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Nitrates and Purchased Hay – A CSU Beef Team Brief   arrow

By: Marvin Reynolds
County Director, Colorado State University Extension, Pueblo County
January 2012

Any purchased hay should be tested for nitrates. Alfalfa and grass hay may be an exception. Nitrates accumulate in plants during drought conditions or when water is restricted during irrigation. Since we don’t know the actual growing conditions of purchased feed, spending $10-15 for a nitrate test is much cheaper than losing a $1,500 cow or $600 calf. Often, losses of animals from nitrates don’t stop at one. Several may die before symptoms are recognized.

Nitrates are a normal part of forages. When they accumulate to too high a level in the forage they can become toxic. The disease nitrates cause is called nitrate poisoning. Nitrates found in forages are normally converted by the digestive system to nitrite, and the nitrite is converted to ammonia. The ammonia is then converted to protein by the bacteria in the rumen.

When large quantities of nitrates are ingested, the rumen can’t convert it all to ammonia. Nitrite accumulates in the rumen. Nitrite is 10 times more toxic to cattle as nitrate. Nitrite is absorbed into red blood cells and combines with hemoglobin to form methemoglobin. Methemoglobin cannot transport oxygen in the blood as efficiently as hemoglobin. The animal’s heart rate and respiration increase, the blood and tissue of the animal take on a blue to chocolate brown tinge, muscle tremors can develop, staggering occurs and the animal eventually suffocates.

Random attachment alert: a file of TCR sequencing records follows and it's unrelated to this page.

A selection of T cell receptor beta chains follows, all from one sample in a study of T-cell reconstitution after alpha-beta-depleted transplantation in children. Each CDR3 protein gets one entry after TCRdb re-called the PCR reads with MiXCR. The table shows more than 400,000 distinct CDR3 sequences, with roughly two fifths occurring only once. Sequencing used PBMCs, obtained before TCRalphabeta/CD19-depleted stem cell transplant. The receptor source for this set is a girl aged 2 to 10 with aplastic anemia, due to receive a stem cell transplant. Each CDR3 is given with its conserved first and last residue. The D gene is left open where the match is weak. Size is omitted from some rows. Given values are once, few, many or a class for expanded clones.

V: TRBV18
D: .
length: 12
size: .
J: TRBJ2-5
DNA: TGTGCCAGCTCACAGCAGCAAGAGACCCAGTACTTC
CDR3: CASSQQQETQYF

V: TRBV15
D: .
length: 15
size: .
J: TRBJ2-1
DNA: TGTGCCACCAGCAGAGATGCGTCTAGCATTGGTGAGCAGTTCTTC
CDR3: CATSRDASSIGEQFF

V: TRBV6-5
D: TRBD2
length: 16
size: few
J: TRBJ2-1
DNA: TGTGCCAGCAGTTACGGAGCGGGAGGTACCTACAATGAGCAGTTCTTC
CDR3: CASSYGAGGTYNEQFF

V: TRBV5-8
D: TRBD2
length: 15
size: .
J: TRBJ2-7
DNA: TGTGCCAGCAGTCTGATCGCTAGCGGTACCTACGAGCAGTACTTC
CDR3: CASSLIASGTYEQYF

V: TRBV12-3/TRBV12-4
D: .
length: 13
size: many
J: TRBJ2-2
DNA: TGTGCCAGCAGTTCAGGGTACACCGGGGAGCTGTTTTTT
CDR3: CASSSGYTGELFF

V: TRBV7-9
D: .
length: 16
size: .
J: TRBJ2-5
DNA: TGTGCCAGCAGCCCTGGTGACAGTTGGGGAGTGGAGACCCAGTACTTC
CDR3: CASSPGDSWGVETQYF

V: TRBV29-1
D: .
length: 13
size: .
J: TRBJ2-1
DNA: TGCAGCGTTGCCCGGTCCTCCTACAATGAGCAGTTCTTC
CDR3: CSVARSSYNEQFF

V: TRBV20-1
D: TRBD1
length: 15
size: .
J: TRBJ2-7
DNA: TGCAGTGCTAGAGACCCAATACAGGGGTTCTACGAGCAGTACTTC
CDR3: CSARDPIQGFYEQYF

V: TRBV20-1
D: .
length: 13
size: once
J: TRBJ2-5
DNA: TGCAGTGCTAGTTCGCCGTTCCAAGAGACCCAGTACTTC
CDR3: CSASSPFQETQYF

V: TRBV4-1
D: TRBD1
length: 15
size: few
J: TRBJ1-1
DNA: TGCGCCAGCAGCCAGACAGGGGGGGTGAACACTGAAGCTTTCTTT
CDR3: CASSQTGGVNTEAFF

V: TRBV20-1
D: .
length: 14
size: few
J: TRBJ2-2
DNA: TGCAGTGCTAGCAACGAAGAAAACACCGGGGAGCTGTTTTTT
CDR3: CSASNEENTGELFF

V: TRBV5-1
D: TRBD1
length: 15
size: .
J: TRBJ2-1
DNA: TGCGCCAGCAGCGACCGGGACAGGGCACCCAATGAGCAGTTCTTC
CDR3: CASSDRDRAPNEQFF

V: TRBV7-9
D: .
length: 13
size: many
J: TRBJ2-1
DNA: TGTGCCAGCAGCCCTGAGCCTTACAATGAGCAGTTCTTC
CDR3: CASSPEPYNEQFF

Nitrate poisonings often occur with the feeding of Sudan or sorghum –Sudan hybrid or pearl millet feeds. There are other feeds that can accumulate nitrates such as perennial fescue or johnsongrass. Also, weeds such as pigweed, kochia, mustard, nightshade and lamb’s quarters accumulate nitrates.

There are ways that high nitrate feeds can be fed to cattle and other livestock. High nitrate feeds can be diluted with low nitrate feeds including concentrates. Also, animals that are in different stages of production are able to handle different levels of nitrates. Pregnant cows can handle fewer nitrates than open cows as high nitrates can cause abortions.

Nitrates can be reported in a forage nitrate test in several different ways. They can be reported as nitrate (NO3), potassium nitrate (KNO3), or nitrate-nitrogen (NO3-N). There may be other ways to report nitrate levels as well. Be sure you know the way it is reported. A chart showing the safe and dangerous levels should be provided with the test results.

If nitrates are reported to you and you want to understand them in a different reporting method, there are conversions that will put the numbers in a form you want to work with.

To find these conversions and more information about nitrate poisoning of livestock, view the CSU Extension fact sheet Nitrate Poisoning.